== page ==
Elections BC is seeking permission to run pilot projects on online voting and other new technologies. It is generally known that voters are becoming increasingly alienated from politics. It is nevertheless ludicrous for Elections BC to attribute some of this apathy to outdated technology at the polling stations, or to imply that measures like online voting would somehow revive democracy.
A greater source of voter dissatisfaction is a creeping loss of faith in the system. An effective step in restoring that faith would be the evidence that the process is valued, cherished and, most importantly, safeguarded from ways in which it can be subverted.
We must regard with suspicion any attempt to introduce an opaque element into the electoral process, under any guise and for any reason. If the element consists of computerized hardware and software, particularly of a “proprietary” nature, then it is no longer a matter of simple suspicion. That proposal is to be rejected out of hand, as it introduces the possibility of elections being stolen at the stroke of a key, either by a hacker or, more ominously, by someone within the very organization that provides the digital facilities.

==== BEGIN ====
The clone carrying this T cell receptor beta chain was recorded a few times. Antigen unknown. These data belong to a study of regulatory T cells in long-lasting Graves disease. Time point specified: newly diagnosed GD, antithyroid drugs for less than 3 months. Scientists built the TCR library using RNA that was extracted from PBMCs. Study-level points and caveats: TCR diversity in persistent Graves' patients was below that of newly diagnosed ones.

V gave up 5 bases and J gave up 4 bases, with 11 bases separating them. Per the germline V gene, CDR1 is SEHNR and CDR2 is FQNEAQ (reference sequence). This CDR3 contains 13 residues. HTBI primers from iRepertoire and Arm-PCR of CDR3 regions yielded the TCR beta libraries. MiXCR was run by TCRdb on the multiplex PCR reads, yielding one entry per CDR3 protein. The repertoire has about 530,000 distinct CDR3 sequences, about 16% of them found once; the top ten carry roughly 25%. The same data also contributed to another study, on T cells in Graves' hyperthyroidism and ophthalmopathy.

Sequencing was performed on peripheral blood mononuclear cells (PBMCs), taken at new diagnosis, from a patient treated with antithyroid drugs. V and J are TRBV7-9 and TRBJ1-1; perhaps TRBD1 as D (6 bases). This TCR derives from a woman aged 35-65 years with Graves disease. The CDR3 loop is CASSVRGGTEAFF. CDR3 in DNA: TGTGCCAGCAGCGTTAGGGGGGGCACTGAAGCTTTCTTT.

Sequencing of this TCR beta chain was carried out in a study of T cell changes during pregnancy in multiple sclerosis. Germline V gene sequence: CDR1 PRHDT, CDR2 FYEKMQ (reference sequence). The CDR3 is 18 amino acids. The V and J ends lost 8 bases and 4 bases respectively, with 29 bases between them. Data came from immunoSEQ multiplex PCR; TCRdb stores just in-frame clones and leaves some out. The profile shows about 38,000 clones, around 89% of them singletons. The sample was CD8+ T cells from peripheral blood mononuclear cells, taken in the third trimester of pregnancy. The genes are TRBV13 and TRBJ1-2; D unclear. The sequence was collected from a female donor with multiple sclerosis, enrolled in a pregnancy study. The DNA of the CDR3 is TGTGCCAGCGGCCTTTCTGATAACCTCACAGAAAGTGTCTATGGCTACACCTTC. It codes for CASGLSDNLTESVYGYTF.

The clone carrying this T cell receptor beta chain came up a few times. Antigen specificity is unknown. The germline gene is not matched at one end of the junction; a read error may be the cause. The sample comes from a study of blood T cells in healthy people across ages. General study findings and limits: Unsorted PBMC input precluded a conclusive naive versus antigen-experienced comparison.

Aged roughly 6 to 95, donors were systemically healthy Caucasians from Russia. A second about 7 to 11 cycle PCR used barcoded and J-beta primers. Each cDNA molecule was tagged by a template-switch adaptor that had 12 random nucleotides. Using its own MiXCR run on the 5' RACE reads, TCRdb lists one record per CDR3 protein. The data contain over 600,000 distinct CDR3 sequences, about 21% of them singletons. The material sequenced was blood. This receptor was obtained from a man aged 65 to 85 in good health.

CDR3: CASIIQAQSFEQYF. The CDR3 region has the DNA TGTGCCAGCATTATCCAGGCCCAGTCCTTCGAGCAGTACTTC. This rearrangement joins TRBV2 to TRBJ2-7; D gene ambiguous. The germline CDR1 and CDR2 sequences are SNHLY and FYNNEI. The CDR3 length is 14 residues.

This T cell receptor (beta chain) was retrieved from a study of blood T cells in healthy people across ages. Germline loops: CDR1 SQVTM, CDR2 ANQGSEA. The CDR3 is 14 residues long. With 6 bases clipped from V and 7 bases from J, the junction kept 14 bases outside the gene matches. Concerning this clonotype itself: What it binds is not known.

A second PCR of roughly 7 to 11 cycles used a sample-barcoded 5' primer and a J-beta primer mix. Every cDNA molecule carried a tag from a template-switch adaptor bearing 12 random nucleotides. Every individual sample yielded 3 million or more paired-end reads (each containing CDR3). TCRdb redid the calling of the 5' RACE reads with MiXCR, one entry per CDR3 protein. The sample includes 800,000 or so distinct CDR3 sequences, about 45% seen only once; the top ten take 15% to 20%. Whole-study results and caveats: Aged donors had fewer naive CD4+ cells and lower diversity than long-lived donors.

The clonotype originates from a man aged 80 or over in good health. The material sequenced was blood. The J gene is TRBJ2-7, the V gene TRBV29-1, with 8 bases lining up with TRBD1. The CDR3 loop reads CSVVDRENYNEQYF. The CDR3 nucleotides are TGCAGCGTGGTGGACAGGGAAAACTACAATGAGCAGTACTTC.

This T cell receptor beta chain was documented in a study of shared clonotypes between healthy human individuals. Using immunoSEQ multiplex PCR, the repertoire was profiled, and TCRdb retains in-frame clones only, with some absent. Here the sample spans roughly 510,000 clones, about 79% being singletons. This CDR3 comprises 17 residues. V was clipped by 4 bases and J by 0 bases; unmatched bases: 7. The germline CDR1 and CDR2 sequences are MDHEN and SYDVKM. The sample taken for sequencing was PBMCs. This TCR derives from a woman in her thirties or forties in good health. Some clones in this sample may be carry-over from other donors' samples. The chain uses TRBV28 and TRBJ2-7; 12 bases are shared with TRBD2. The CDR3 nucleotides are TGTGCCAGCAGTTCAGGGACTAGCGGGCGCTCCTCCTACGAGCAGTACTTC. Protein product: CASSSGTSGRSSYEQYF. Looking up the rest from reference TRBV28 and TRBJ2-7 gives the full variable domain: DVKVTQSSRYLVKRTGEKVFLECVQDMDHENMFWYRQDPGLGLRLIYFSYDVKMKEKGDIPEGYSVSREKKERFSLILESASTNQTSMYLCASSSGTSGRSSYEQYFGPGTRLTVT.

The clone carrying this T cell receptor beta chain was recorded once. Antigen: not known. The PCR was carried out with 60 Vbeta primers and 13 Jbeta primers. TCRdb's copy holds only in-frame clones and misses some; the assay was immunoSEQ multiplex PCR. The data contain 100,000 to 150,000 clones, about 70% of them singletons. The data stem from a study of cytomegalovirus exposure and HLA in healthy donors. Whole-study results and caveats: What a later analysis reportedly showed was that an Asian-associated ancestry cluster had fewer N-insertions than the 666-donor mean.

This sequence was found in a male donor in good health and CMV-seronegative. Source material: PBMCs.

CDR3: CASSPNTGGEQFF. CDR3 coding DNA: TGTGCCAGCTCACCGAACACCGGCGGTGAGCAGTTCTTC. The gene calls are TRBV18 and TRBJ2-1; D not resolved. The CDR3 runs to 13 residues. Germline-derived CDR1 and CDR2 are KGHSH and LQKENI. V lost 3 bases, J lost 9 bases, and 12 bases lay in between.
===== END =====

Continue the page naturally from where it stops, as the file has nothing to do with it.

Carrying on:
These objections are not based on aversion to technology. I use computer technology regularly, and I find it useful and convenient in many aspects of everyday life. But elections are not everyday life. Because of what they represent in human affairs, we, the electors, must retain control of the process at all phases. Please write to your MLA demanding that all electronic aids be kept out of the polling booth.